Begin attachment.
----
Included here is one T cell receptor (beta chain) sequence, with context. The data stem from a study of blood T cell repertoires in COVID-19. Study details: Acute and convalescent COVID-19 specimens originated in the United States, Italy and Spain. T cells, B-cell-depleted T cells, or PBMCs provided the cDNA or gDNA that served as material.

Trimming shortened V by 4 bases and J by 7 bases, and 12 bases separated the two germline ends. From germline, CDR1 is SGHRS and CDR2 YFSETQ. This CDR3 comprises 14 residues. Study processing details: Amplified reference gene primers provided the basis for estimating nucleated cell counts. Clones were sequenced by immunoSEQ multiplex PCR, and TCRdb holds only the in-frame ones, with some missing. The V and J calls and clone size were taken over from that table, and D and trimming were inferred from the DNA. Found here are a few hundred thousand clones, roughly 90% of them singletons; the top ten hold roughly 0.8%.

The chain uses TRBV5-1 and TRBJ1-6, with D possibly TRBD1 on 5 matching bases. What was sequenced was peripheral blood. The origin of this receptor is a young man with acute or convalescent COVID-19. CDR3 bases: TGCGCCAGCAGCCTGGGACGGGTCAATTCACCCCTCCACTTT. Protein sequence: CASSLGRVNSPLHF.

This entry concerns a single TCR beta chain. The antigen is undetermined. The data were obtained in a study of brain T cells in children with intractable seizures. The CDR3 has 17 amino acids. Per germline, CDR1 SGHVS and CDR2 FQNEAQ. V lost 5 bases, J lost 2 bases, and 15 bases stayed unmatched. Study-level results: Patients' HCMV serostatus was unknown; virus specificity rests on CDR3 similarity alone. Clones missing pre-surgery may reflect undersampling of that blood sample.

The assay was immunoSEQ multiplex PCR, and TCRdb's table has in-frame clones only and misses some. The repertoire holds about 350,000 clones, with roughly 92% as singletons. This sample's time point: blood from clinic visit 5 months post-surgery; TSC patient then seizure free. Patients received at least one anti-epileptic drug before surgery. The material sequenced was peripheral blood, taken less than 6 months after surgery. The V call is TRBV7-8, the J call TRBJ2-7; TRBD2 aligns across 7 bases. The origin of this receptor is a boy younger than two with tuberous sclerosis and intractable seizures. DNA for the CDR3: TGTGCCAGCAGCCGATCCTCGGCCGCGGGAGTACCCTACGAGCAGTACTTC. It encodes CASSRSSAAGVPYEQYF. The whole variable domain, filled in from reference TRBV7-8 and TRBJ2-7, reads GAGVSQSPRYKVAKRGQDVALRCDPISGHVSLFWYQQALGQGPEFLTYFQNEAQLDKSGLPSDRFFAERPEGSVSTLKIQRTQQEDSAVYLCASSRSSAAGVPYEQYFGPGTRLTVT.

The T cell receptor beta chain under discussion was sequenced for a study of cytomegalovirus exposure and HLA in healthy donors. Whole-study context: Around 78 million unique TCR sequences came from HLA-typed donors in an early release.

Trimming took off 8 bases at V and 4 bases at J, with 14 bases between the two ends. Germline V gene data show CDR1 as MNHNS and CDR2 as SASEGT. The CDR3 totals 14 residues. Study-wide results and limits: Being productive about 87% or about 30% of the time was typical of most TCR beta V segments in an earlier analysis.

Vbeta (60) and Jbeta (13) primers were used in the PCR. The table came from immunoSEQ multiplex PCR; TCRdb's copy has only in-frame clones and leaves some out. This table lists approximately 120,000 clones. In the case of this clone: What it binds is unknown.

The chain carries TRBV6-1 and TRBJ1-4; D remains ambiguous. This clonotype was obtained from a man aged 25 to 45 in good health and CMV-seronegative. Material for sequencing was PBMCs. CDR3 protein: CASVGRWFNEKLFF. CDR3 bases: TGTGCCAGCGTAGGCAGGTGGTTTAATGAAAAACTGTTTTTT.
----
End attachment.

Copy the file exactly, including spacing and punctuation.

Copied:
Included here is one T cell receptor (beta chain) sequence, with context. The data stem from a study of blood T cell repertoires in COVID-19. Study details: Acute and convalescent COVID-19 specimens originated in the United States, Italy and Spain. T cells, B-cell-depleted T cells, or PBMCs provided the cDNA or gDNA that served as material.

Trimming shortened V by 4 bases and J by 7 bases, and 12 bases separated the two germline ends. From germline, CDR1 is SGHRS and CDR2 YFSETQ. This CDR3 comprises 14 residues. Study processing details: Amplified reference gene primers provided the basis for estimating nucleated cell counts. Clones were sequenced by immunoSEQ multiplex PCR, and TCRdb holds only the in-frame ones, with some missing. The V and J calls and clone size were taken over from that table, and D and trimming were inferred from the DNA. Found here are a few hundred thousand clones, roughly 90% of them singletons; the top ten hold roughly 0.8%.

The chain uses TRBV5-1 and TRBJ1-6, with D possibly TRBD1 on 5 matching bases. What was sequenced was peripheral blood. The origin of this receptor is a young man with acute or convalescent COVID-19. CDR3 bases: TGCGCCAGCAGCCTGGGACGGGTCAATTCACCCCTCCACTTT. Protein sequence: CASSLGRVNSPLHF.

This entry concerns a single TCR beta chain. The antigen is undetermined. The data were obtained in a study of brain T cells in children with intractable seizures. The CDR3 has 17 amino acids. Per germline, CDR1 SGHVS and CDR2 FQNEAQ. V lost 5 bases, J lost 2 bases, and 15 bases stayed unmatched. Study-level results: Patients' HCMV serostatus was unknown; virus specificity rests on CDR3 similarity alone. Clones missing pre-surgery may reflect undersampling of that blood sample.

The assay was immunoSEQ multiplex PCR, and TCRdb's table has in-frame clones only and misses some. The repertoire holds about 350,000 clones, with roughly 92% as singletons. This sample's time point: blood from clinic visit 5 months post-surgery; TSC patient then seizure free. Patients received at least one anti-epileptic drug before surgery. The material sequenced was peripheral blood, taken less than 6 months after surgery. The V call is TRBV7-8, the J call TRBJ2-7; TRBD2 aligns across 7 bases. The origin of this receptor is a boy younger than two with tuberous sclerosis and intractable seizures. DNA for the CDR3: TGTGCCAGCAGCCGATCCTCGGCCGCGGGAGTACCCTACGAGCAGTACTTC. It encodes CASSRSSAAGVPYEQYF. The whole variable domain, filled in from reference TRBV7-8 and TRBJ2-7, reads GAGVSQSPRYKVAKRGQDVALRCDPISGHVSLFWYQQALGQGPEFLTYFQNEAQLDKSGLPSDRFFAERPEGSVSTLKIQRTQQEDSAVYLCASSRSSAAGVPYEQYFGPGTRLTVT.

The T cell receptor beta chain under discussion was sequenced for a study of cytomegalovirus exposure and HLA in healthy donors. Whole-study context: Around 78 million unique TCR sequences came from HLA-typed donors in an early release.

Trimming took off 8 bases at V and 4 bases at J, with 14 bases between the two ends. Germline V gene data show CDR1 as MNHNS and CDR2 as SASEGT. The CDR3 totals 14 residues. Study-wide results and limits: Being productive about 87% or about 30% of the time was typical of most TCR beta V segments in an earlier analysis.

Vbeta (60) and Jbeta (13) primers were used in the PCR. The table came from immunoSEQ multiplex PCR; TCRdb's copy has only in-frame clones and leaves some out. This table lists approximately 120,000 clones. In the case of this clone: What it binds is unknown.

The chain carries TRBV6-1 and TRBJ1-4; D remains ambiguous. This clonotype was obtained from a man aged 25 to 45 in good health and CMV-seronegative. Material for sequencing was PBMCs. CDR3 protein: CASVGRWFNEKLFF. CDR3 bases: TGTGCCAGCGTAGGCAGGTGGTTTAATGAAAAACTGTTTTTT.